If Julia Hartley-Brewer really wanted to save democracy, she’d back electoral reform

Today Julia Hartley-Brewer has an article on Capx urging non-aligned voters who care about their country to join Labour as a supporter in order to back “Anyone But Corbyn” – the so-called ABC campaign.

To be honest I’d always Not a Tory - officialthought Hartley-Brewer was a signed-up Tory. She frequently writes for the Telegraph, used to broadcast on LBC, and Capx is one of the trendiest new right-wing blogger hang-outs going, often populated by other strongly Conservative commentators such as Iain Martin and Daniel Hannan. To be fair to her, she claims in the article never to have been a member of a political party, so let’s give her the benefit of the doubt.

The problem with her article is that it fails on its own terms. Her argument is that a government should be scared of the alternative; that without a functioning opposition, we risk losing democracy itself. She claims to object to “power with no end in sight”.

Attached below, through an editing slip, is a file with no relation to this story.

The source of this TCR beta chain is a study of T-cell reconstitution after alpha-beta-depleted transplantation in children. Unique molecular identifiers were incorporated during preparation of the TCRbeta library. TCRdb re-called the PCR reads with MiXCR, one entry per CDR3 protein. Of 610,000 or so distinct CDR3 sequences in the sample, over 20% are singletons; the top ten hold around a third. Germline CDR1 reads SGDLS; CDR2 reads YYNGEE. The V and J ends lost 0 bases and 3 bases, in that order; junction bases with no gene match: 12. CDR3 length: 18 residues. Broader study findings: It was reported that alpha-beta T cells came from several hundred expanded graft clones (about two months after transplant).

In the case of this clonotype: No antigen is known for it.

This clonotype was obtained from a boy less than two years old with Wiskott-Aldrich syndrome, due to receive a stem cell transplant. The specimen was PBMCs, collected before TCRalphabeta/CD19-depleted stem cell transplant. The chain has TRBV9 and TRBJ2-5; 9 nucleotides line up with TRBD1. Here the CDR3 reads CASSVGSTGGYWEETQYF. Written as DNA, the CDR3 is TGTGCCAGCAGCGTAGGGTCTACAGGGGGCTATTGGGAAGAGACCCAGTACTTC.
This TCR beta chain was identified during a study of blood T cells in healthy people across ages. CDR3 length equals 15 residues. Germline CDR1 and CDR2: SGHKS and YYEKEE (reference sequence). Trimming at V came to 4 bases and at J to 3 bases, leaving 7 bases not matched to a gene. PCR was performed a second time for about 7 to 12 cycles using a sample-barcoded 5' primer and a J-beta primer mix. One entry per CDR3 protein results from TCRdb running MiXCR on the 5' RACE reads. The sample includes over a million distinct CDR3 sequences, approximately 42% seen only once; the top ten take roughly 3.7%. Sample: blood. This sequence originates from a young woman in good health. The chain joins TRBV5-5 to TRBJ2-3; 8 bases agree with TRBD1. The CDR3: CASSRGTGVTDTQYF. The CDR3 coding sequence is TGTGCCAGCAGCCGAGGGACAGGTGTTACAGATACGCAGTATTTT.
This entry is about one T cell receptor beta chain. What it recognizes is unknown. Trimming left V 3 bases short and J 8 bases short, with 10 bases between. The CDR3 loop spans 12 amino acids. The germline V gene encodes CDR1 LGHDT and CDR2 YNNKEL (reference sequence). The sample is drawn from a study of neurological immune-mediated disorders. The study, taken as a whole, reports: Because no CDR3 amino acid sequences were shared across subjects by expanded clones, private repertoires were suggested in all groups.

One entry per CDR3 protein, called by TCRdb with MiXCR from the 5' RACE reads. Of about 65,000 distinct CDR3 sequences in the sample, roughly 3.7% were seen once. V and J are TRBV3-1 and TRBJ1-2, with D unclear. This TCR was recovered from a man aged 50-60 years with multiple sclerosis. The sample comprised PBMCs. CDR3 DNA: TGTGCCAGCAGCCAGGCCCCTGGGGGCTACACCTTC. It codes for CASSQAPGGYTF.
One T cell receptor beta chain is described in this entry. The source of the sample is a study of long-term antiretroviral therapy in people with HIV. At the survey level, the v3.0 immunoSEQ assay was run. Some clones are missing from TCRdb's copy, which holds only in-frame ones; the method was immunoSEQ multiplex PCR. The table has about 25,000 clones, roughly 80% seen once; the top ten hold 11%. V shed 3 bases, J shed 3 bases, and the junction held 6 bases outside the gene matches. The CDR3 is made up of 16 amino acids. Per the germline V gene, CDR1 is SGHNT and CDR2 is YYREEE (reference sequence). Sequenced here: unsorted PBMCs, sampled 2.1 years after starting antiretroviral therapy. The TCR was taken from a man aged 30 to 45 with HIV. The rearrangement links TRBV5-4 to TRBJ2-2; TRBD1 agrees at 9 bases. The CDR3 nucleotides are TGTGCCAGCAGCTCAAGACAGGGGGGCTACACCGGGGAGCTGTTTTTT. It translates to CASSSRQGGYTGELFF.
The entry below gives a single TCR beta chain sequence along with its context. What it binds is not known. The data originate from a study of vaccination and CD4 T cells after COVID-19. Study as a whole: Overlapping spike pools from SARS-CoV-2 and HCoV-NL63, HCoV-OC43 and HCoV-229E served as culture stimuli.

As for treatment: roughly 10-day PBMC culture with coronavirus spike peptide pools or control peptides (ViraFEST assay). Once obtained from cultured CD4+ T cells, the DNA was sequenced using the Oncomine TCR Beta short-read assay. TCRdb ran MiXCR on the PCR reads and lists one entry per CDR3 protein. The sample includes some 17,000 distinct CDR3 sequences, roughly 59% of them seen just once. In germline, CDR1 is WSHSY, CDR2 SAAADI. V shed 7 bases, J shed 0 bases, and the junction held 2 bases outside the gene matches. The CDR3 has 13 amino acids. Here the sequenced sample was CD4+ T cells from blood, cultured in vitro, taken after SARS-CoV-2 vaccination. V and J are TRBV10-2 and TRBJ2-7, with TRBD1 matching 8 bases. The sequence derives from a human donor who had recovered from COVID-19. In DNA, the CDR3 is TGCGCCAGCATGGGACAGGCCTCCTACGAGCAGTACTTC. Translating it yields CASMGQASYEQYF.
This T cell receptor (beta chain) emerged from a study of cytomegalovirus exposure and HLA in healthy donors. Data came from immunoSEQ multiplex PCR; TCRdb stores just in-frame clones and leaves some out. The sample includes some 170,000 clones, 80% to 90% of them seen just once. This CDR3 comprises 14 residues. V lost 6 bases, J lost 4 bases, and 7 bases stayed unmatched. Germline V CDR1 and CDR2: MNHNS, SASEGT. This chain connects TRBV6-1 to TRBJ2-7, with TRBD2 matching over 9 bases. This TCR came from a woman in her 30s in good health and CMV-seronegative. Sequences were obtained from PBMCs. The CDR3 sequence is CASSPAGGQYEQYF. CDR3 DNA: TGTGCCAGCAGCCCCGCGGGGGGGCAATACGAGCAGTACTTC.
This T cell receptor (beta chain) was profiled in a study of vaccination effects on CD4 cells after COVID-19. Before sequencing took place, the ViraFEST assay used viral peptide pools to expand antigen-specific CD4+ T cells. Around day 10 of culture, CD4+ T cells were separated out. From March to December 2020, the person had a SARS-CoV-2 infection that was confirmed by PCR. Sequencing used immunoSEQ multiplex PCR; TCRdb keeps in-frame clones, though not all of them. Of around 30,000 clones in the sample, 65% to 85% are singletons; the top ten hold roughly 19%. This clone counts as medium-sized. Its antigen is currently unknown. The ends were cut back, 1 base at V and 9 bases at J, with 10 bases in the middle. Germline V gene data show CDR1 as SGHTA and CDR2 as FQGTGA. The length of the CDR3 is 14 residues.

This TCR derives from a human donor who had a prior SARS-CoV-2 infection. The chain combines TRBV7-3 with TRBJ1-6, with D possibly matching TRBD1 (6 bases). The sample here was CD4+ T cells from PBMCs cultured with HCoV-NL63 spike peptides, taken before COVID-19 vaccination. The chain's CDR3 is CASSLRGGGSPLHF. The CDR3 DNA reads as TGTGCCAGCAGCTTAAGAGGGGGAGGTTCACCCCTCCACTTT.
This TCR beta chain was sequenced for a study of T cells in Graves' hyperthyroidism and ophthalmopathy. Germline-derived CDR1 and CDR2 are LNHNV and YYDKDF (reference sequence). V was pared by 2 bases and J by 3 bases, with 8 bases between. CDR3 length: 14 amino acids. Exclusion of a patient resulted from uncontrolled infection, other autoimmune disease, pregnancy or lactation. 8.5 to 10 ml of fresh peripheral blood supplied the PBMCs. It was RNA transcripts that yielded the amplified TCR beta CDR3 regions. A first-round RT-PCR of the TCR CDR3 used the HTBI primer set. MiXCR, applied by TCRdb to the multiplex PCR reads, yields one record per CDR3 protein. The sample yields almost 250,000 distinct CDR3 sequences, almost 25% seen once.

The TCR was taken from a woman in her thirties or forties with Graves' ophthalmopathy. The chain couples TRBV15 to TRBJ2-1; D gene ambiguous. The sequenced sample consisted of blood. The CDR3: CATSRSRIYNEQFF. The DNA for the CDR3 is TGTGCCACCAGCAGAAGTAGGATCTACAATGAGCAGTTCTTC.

If that’s the case, why doesn’t she try pointing out that the “majority” government we have was elected on just 36.9% of the vote? If the seats in the Commons reflected anything like the reality of how ballots were cast, we would not be in a position where the choice of opposition leader would determine the result of the next general election (as she seems to believe) – because we wouldn’t have a system where the winner takes all.